New Delhi: Gearing up for the roll out of GST from April 1, the state finance ministers will meet representatives of trade and industry on August 30, to sort out vexed issues like place of delivery of services, registration of entities and intra-company services.
The meeting comes in the backdrop of certain procedural issues raised by the trade and industry with regard to implementation of the Goods and Services Tax (GST), which will create an unified market with a single rate of tax.
The Empowered Committee of State Finance Ministers on GST, headed by West Bengal Finance Minister Amit Mitra, will meet representatives of CII, Ficci and Assocham, among others.
During the meeting, industry is likely to demand that location of supplier of goods and services and location of recipient of goods and services need to be defined in the subsequent legislations so that there is no ambiguity.
The government targets to roll out GST from April 1, 2017, and to this effect it has to bring two legislations — CGST and IGST — detailing the new tax code in the Winter Session of Parliament in November. Similar tax law SGST will also have to be passed by the states.
The GST Constitutional Amendment Bill was passed by Parliament earlier this month and so far three states, Assam, Bihar and Jharkhand, have ratified the Bill. A constitutional amendment requires ratification by at least 50 per cent of the states.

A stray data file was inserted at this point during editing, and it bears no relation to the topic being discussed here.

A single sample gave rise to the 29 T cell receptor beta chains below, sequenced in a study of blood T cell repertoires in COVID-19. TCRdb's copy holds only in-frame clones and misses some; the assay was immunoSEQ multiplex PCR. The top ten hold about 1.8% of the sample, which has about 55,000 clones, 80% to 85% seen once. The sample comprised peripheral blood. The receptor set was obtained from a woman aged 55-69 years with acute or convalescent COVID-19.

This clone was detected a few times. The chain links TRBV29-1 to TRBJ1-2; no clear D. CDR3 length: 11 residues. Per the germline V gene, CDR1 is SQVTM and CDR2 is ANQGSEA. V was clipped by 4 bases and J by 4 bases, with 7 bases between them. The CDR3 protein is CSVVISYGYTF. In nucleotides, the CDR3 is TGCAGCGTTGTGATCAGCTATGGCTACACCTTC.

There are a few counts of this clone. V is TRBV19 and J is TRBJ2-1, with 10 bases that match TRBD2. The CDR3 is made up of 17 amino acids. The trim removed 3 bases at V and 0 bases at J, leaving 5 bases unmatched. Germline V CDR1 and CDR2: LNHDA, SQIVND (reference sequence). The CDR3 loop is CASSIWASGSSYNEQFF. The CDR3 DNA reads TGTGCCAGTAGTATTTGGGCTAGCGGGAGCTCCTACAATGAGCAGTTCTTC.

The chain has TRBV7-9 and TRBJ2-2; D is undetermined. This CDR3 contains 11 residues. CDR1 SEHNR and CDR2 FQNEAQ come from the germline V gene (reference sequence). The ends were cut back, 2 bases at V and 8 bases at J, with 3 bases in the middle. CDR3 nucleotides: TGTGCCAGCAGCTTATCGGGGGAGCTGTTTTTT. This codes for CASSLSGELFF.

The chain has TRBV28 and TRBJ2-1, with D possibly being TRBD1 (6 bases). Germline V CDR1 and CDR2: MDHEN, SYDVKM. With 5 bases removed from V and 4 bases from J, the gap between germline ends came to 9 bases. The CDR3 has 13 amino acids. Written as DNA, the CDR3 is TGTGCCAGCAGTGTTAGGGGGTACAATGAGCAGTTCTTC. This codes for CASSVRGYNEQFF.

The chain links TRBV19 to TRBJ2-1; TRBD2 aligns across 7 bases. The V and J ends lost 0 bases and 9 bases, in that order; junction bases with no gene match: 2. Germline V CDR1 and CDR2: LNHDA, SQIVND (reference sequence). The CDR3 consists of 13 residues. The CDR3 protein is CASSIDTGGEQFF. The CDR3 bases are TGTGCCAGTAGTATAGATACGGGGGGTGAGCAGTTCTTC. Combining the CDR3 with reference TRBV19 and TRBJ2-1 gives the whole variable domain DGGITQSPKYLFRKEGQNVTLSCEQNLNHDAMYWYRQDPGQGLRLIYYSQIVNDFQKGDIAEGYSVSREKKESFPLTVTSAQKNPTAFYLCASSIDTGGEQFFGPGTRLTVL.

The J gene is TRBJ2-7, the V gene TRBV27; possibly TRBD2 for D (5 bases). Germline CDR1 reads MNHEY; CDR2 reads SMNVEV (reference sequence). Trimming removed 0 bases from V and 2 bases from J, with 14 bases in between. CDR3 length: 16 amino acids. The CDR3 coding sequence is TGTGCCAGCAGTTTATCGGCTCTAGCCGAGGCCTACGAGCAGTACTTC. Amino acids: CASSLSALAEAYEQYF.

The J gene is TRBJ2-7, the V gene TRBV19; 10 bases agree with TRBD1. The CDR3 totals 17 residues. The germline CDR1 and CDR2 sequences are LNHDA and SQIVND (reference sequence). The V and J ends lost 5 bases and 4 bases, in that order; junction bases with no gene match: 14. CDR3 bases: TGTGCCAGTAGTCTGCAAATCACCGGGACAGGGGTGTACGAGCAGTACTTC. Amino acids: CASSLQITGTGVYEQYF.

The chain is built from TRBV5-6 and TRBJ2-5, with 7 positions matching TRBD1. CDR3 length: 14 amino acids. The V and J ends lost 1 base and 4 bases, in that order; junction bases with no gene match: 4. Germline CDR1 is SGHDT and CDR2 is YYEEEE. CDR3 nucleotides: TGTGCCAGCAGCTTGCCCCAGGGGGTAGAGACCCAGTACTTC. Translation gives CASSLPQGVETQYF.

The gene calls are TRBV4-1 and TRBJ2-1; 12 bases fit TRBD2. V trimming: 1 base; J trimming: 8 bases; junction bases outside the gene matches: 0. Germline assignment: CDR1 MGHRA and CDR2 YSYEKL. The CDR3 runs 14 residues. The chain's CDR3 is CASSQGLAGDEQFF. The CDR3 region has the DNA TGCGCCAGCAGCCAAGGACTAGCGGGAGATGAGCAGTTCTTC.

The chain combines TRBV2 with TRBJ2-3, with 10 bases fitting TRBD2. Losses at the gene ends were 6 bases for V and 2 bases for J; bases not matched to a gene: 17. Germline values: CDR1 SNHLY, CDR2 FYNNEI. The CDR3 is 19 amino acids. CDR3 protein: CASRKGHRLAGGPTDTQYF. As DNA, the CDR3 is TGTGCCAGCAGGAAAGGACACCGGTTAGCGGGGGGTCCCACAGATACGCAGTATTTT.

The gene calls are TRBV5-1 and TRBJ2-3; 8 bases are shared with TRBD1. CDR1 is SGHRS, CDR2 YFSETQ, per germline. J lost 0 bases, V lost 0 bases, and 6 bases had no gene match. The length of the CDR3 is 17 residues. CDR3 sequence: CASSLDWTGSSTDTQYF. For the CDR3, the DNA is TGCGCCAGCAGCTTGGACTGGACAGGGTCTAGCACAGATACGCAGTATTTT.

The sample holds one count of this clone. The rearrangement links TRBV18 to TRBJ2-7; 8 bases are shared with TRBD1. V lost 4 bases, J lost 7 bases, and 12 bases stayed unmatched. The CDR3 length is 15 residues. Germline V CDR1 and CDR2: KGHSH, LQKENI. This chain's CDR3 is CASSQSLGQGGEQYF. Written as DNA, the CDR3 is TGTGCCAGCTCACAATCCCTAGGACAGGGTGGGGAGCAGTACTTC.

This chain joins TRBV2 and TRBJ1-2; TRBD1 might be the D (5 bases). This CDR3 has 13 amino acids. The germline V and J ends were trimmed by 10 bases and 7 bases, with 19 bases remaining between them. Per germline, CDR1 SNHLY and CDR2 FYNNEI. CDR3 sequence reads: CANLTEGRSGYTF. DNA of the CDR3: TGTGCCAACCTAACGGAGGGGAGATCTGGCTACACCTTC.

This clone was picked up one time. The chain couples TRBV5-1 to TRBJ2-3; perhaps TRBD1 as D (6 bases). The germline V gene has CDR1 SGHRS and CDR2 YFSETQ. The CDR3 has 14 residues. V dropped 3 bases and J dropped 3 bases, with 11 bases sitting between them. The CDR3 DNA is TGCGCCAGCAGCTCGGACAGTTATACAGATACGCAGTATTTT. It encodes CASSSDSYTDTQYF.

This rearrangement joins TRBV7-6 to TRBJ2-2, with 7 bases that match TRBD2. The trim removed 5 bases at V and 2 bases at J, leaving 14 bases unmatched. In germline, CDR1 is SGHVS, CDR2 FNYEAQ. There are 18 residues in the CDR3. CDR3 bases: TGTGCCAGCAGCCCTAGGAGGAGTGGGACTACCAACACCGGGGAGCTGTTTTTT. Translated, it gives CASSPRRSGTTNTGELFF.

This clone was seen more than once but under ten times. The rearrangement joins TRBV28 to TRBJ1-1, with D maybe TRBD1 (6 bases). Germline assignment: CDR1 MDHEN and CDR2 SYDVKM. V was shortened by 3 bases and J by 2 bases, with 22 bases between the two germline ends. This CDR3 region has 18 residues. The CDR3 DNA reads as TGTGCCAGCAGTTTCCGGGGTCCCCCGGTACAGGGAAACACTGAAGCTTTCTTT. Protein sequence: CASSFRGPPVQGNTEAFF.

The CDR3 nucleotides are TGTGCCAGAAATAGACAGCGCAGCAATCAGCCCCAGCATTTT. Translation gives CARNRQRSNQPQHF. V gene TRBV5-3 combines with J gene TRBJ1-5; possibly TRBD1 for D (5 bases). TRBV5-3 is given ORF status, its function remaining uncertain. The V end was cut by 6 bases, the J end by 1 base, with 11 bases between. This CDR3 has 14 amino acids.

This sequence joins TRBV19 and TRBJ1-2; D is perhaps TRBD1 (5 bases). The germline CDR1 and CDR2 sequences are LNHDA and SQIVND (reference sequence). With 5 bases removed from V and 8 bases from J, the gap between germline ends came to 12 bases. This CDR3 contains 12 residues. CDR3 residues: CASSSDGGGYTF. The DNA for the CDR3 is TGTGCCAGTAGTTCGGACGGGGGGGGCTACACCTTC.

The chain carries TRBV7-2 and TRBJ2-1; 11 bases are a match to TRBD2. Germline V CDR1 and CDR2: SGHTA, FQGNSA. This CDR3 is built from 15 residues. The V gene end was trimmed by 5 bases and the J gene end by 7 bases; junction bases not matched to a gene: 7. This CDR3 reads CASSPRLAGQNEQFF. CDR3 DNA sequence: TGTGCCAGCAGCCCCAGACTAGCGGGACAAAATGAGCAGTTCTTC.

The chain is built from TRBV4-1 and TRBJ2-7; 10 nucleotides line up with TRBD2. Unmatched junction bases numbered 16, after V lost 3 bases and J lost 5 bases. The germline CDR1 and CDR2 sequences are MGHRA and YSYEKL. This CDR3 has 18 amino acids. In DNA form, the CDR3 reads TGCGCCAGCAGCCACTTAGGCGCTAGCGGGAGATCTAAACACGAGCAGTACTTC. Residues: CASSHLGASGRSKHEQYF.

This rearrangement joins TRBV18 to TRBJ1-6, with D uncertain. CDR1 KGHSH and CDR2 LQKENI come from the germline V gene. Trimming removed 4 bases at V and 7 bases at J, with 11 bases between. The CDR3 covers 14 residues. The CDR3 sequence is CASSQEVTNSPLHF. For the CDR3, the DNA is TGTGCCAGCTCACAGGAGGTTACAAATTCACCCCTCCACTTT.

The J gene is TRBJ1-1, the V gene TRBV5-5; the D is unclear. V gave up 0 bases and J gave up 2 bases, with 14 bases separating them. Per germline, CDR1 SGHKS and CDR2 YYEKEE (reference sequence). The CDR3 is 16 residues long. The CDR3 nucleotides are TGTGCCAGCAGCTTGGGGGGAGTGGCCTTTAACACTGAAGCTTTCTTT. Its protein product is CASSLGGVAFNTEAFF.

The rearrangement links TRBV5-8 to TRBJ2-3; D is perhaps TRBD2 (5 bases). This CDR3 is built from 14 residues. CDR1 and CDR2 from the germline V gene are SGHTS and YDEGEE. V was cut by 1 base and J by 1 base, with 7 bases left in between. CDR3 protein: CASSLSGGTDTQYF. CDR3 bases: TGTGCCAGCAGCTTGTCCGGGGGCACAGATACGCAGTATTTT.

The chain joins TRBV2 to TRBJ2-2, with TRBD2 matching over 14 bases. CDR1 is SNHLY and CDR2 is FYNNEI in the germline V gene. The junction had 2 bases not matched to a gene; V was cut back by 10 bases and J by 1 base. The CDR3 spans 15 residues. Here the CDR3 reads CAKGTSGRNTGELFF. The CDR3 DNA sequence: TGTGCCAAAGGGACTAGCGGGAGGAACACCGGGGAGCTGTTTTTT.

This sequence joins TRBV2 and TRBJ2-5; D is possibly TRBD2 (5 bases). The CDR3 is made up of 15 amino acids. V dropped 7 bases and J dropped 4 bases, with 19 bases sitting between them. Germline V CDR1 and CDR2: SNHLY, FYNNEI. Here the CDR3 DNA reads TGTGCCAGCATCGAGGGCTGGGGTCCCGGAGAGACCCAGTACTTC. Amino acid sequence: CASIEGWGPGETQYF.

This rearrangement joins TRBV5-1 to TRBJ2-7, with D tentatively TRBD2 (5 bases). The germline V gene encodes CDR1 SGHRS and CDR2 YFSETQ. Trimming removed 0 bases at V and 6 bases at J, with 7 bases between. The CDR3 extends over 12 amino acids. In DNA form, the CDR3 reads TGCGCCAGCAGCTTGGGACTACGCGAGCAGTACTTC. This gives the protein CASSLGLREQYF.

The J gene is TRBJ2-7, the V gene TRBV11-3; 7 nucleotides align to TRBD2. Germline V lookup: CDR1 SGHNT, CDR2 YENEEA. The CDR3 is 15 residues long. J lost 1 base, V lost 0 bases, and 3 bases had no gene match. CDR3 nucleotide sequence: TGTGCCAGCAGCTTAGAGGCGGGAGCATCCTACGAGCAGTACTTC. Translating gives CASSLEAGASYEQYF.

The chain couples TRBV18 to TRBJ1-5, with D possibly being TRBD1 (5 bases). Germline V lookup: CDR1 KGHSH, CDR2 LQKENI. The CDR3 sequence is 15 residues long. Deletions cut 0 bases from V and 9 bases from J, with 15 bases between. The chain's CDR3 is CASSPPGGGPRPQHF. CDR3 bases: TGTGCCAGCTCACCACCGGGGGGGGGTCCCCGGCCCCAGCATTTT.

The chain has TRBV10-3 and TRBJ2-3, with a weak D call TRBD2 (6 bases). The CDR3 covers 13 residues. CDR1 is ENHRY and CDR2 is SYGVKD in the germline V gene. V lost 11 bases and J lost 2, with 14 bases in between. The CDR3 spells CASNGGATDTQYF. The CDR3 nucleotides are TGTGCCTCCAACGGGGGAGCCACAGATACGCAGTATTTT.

Revenue Secretary Hasmukh Adhia has already held meetings with 10 sectors, including telecom, IT/ITeS, banking, e-commerce and tourism, to understand their concerns.
During the meeting, e-commerce players flagged compliance issues under GST as these operators would be responsible for collecting tax at source from sellers.
The ecommerce companies want that onus of paying taxes to be shifted to the supplier, an official said, adding this is not possible as tax compliance has to be borne by an aggregator.
Further tourism sector wants that foreign tourists stay in India be treated as exports and no GST be levied on them.
The Constitutional Amendment Bill did not have the GST rate and the GST Council, which will have representation from both the Centre and states, will now work out a rate.
The subsequent legislations Central GST (CGST) and Integrated GST (IGST) — would mention the GST rate.
A panel headed by Arvind Subramanian had last year suggested 17-18 per cent ‘standard’ rate for bulk of goods and services while recommending 12 per cent for ‘low rate goods’ and 40 per cent for demerit goods like luxury car, aerated beverages, pan masala and tobacco. For precious metal, it recommended a range of 2-6 per cent.